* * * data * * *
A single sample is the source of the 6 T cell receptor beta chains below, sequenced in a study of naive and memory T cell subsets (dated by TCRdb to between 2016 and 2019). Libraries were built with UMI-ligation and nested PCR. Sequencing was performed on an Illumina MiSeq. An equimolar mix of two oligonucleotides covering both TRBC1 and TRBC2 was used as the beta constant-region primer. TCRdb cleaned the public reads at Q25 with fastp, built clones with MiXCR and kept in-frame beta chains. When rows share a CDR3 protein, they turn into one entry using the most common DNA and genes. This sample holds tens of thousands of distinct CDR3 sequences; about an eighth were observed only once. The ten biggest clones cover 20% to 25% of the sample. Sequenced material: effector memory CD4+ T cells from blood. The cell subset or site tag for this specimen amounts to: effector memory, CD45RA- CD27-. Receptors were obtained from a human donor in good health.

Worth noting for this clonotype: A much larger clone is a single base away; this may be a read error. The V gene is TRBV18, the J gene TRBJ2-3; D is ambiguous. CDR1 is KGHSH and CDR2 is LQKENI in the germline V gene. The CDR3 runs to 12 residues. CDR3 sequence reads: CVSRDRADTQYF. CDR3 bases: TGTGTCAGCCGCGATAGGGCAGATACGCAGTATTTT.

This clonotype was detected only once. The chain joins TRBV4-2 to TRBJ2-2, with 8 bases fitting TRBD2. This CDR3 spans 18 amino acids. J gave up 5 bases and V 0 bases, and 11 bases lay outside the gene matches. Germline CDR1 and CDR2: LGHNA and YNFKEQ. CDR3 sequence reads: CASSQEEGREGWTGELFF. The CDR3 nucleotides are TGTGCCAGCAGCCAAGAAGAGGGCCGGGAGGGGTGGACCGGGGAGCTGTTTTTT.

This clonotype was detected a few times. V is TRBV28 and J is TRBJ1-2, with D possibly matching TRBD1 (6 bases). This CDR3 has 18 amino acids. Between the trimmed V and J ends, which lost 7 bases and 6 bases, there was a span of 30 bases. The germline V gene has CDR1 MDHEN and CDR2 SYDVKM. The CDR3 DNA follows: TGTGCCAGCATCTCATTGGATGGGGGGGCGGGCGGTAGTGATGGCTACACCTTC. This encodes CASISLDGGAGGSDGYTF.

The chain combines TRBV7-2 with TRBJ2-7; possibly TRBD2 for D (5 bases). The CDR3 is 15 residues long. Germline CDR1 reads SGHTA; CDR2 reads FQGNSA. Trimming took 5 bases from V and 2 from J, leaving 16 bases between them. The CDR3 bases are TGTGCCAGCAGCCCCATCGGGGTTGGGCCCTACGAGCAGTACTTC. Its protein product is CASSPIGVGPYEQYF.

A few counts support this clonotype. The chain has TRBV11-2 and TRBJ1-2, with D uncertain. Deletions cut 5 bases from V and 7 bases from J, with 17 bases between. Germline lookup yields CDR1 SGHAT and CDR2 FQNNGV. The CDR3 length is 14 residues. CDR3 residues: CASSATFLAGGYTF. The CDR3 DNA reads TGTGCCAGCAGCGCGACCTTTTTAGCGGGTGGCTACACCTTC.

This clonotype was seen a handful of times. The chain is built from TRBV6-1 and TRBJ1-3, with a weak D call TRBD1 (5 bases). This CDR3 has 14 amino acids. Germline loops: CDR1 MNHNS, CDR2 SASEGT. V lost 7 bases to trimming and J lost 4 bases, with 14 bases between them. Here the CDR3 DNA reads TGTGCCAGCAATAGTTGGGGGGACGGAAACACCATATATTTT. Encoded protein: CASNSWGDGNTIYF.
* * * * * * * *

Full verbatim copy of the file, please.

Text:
A single sample is the source of the 6 T cell receptor beta chains below, sequenced in a study of naive and memory T cell subsets (dated by TCRdb to between 2016 and 2019). Libraries were built with UMI-ligation and nested PCR. Sequencing was performed on an Illumina MiSeq. An equimolar mix of two oligonucleotides covering both TRBC1 and TRBC2 was used as the beta constant-region primer. TCRdb cleaned the public reads at Q25 with fastp, built clones with MiXCR and kept in-frame beta chains. When rows share a CDR3 protein, they turn into one entry using the most common DNA and genes. This sample holds tens of thousands of distinct CDR3 sequences; about an eighth were observed only once. The ten biggest clones cover 20% to 25% of the sample. Sequenced material: effector memory CD4+ T cells from blood. The cell subset or site tag for this specimen amounts to: effector memory, CD45RA- CD27-. Receptors were obtained from a human donor in good health.

Worth noting for this clonotype: A much larger clone is a single base away; this may be a read error. The V gene is TRBV18, the J gene TRBJ2-3; D is ambiguous. CDR1 is KGHSH and CDR2 is LQKENI in the germline V gene. The CDR3 runs to 12 residues. CDR3 sequence reads: CVSRDRADTQYF. CDR3 bases: TGTGTCAGCCGCGATAGGGCAGATACGCAGTATTTT.

This clonotype was detected only once. The chain joins TRBV4-2 to TRBJ2-2, with 8 bases fitting TRBD2. This CDR3 spans 18 amino acids. J gave up 5 bases and V 0 bases, and 11 bases lay outside the gene matches. Germline CDR1 and CDR2: LGHNA and YNFKEQ. CDR3 sequence reads: CASSQEEGREGWTGELFF. The CDR3 nucleotides are TGTGCCAGCAGCCAAGAAGAGGGCCGGGAGGGGTGGACCGGGGAGCTGTTTTTT.

This clonotype was detected a few times. V is TRBV28 and J is TRBJ1-2, with D possibly matching TRBD1 (6 bases). This CDR3 has 18 amino acids. Between the trimmed V and J ends, which lost 7 bases and 6 bases, there was a span of 30 bases. The germline V gene has CDR1 MDHEN and CDR2 SYDVKM. The CDR3 DNA follows: TGTGCCAGCATCTCATTGGATGGGGGGGCGGGCGGTAGTGATGGCTACACCTTC. This encodes CASISLDGGAGGSDGYTF.

The chain combines TRBV7-2 with TRBJ2-7; possibly TRBD2 for D (5 bases). The CDR3 is 15 residues long. Germline CDR1 reads SGHTA; CDR2 reads FQGNSA. Trimming took 5 bases from V and 2 from J, leaving 16 bases between them. The CDR3 bases are TGTGCCAGCAGCCCCATCGGGGTTGGGCCCTACGAGCAGTACTTC. Its protein product is CASSPIGVGPYEQYF.

A few counts support this clonotype. The chain has TRBV11-2 and TRBJ1-2, with D uncertain. Deletions cut 5 bases from V and 7 bases from J, with 17 bases between. Germline lookup yields CDR1 SGHAT and CDR2 FQNNGV. The CDR3 length is 14 residues. CDR3 residues: CASSATFLAGGYTF. The CDR3 DNA reads TGTGCCAGCAGCGCGACCTTTTTAGCGGGTGGCTACACCTTC.

This clonotype was seen a handful of times. The chain is built from TRBV6-1 and TRBJ1-3, with a weak D call TRBD1 (5 bases). This CDR3 has 14 amino acids. Germline loops: CDR1 MNHNS, CDR2 SASEGT. V lost 7 bases to trimming and J lost 4 bases, with 14 bases between them. Here the CDR3 DNA reads TGTGCCAGCAATAGTTGGGGGGACGGAAACACCATATATTTT. Encoded protein: CASNSWGDGNTIYF.